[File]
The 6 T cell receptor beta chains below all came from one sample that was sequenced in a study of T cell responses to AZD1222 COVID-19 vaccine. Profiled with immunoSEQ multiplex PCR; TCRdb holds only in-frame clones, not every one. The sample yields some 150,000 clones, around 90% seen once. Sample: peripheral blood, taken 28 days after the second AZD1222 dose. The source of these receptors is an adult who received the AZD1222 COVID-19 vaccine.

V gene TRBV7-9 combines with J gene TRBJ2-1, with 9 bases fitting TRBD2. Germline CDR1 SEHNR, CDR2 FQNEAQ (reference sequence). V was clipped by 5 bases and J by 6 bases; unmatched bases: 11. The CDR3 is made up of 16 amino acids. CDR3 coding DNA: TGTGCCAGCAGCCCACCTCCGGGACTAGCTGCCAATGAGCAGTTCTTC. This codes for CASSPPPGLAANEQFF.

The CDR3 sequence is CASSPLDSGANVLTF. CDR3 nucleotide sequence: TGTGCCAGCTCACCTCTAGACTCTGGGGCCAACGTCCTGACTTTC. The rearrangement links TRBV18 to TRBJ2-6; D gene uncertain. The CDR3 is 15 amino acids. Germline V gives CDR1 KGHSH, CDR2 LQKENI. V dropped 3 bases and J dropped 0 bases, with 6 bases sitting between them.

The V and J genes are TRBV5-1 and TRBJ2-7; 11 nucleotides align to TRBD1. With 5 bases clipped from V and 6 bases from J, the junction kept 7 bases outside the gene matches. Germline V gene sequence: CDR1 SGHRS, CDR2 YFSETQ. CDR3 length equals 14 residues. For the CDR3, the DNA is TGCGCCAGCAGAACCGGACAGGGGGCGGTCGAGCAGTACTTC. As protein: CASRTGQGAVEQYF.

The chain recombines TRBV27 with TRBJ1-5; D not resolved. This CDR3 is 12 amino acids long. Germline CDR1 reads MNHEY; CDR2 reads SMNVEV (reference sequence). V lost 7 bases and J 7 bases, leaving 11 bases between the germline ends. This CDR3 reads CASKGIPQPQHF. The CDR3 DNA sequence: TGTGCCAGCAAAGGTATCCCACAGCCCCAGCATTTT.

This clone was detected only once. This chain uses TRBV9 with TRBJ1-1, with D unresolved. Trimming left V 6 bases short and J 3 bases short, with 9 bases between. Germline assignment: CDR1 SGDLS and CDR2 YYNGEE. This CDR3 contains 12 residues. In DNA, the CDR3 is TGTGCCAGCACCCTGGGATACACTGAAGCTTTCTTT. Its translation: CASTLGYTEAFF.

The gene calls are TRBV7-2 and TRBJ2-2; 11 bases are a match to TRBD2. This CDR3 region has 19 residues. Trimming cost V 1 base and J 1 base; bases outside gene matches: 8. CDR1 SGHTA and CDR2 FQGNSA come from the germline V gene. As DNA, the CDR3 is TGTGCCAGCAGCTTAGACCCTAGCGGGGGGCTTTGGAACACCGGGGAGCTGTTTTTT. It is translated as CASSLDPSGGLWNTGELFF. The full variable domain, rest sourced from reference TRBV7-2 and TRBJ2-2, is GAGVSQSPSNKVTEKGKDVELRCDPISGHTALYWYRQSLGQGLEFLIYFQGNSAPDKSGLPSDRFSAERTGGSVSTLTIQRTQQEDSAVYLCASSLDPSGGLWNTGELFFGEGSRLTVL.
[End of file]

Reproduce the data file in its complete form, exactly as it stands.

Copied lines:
The 6 T cell receptor beta chains below all came from one sample that was sequenced in a study of T cell responses to AZD1222 COVID-19 vaccine. Profiled with immunoSEQ multiplex PCR; TCRdb holds only in-frame clones, not every one. The sample yields some 150,000 clones, around 90% seen once. Sample: peripheral blood, taken 28 days after the second AZD1222 dose. The source of these receptors is an adult who received the AZD1222 COVID-19 vaccine.

V gene TRBV7-9 combines with J gene TRBJ2-1, with 9 bases fitting TRBD2. Germline CDR1 SEHNR, CDR2 FQNEAQ (reference sequence). V was clipped by 5 bases and J by 6 bases; unmatched bases: 11. The CDR3 is made up of 16 amino acids. CDR3 coding DNA: TGTGCCAGCAGCCCACCTCCGGGACTAGCTGCCAATGAGCAGTTCTTC. This codes for CASSPPPGLAANEQFF.

The CDR3 sequence is CASSPLDSGANVLTF. CDR3 nucleotide sequence: TGTGCCAGCTCACCTCTAGACTCTGGGGCCAACGTCCTGACTTTC. The rearrangement links TRBV18 to TRBJ2-6; D gene uncertain. The CDR3 is 15 amino acids. Germline V gives CDR1 KGHSH, CDR2 LQKENI. V dropped 3 bases and J dropped 0 bases, with 6 bases sitting between them.

The V and J genes are TRBV5-1 and TRBJ2-7; 11 nucleotides align to TRBD1. With 5 bases clipped from V and 6 bases from J, the junction kept 7 bases outside the gene matches. Germline V gene sequence: CDR1 SGHRS, CDR2 YFSETQ. CDR3 length equals 14 residues. For the CDR3, the DNA is TGCGCCAGCAGAACCGGACAGGGGGCGGTCGAGCAGTACTTC. As protein: CASRTGQGAVEQYF.

The chain recombines TRBV27 with TRBJ1-5; D not resolved. This CDR3 is 12 amino acids long. Germline CDR1 reads MNHEY; CDR2 reads SMNVEV (reference sequence). V lost 7 bases and J 7 bases, leaving 11 bases between the germline ends. This CDR3 reads CASKGIPQPQHF. The CDR3 DNA sequence: TGTGCCAGCAAAGGTATCCCACAGCCCCAGCATTTT.

This clone was detected only once. This chain uses TRBV9 with TRBJ1-1, with D unresolved. Trimming left V 6 bases short and J 3 bases short, with 9 bases between. Germline assignment: CDR1 SGDLS and CDR2 YYNGEE. This CDR3 contains 12 residues. In DNA, the CDR3 is TGTGCCAGCACCCTGGGATACACTGAAGCTTTCTTT. Its translation: CASTLGYTEAFF.

The gene calls are TRBV7-2 and TRBJ2-2; 11 bases are a match to TRBD2. This CDR3 region has 19 residues. Trimming cost V 1 base and J 1 base; bases outside gene matches: 8. CDR1 SGHTA and CDR2 FQGNSA come from the germline V gene. As DNA, the CDR3 is TGTGCCAGCAGCTTAGACCCTAGCGGGGGGCTTTGGAACACCGGGGAGCTGTTTTTT. It is translated as CASSLDPSGGLWNTGELFF. The full variable domain, rest sourced from reference TRBV7-2 and TRBJ2-2, is GAGVSQSPSNKVTEKGKDVELRCDPISGHTALYWYRQSLGQGLEFLIYFQGNSAPDKSGLPSDRFSAERTGGSVSTLTIQRTQQEDSAVYLCASSLDPSGGLWNTGELFFGEGSRLTVL.